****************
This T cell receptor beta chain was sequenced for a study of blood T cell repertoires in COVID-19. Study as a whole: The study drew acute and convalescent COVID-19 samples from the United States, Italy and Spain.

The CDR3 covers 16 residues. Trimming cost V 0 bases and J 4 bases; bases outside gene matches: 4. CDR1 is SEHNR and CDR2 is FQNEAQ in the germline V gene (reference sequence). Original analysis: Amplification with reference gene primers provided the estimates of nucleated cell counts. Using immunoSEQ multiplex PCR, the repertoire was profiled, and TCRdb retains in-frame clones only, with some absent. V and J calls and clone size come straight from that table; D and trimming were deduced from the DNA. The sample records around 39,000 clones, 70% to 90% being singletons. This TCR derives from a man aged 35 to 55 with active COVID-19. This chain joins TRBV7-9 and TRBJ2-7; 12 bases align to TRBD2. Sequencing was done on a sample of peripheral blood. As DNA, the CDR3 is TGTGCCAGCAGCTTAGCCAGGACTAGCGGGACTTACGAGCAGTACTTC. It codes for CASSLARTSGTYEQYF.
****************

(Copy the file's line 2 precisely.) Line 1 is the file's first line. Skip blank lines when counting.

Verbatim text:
The CDR3 covers 16 residues. Trimming cost V 0 bases and J 4 bases; bases outside gene matches: 4. CDR1 is SEHNR and CDR2 is FQNEAQ in the germline V gene (reference sequence). Original analysis: Amplification with reference gene primers provided the estimates of nucleated cell counts. Using immunoSEQ multiplex PCR, the repertoire was profiled, and TCRdb retains in-frame clones only, with some absent. V and J calls and clone size come straight from that table; D and trimming were deduced from the DNA. The sample records around 39,000 clones, 70% to 90% being singletons. This TCR derives from a man aged 35 to 55 with active COVID-19. This chain joins TRBV7-9 and TRBJ2-7; 12 bases align to TRBD2. Sequencing was done on a sample of peripheral blood. As DNA, the CDR3 is TGTGCCAGCAGCTTAGCCAGGACTAGCGGGACTTACGAGCAGTACTTC. It codes for CASSLARTSGTYEQYF.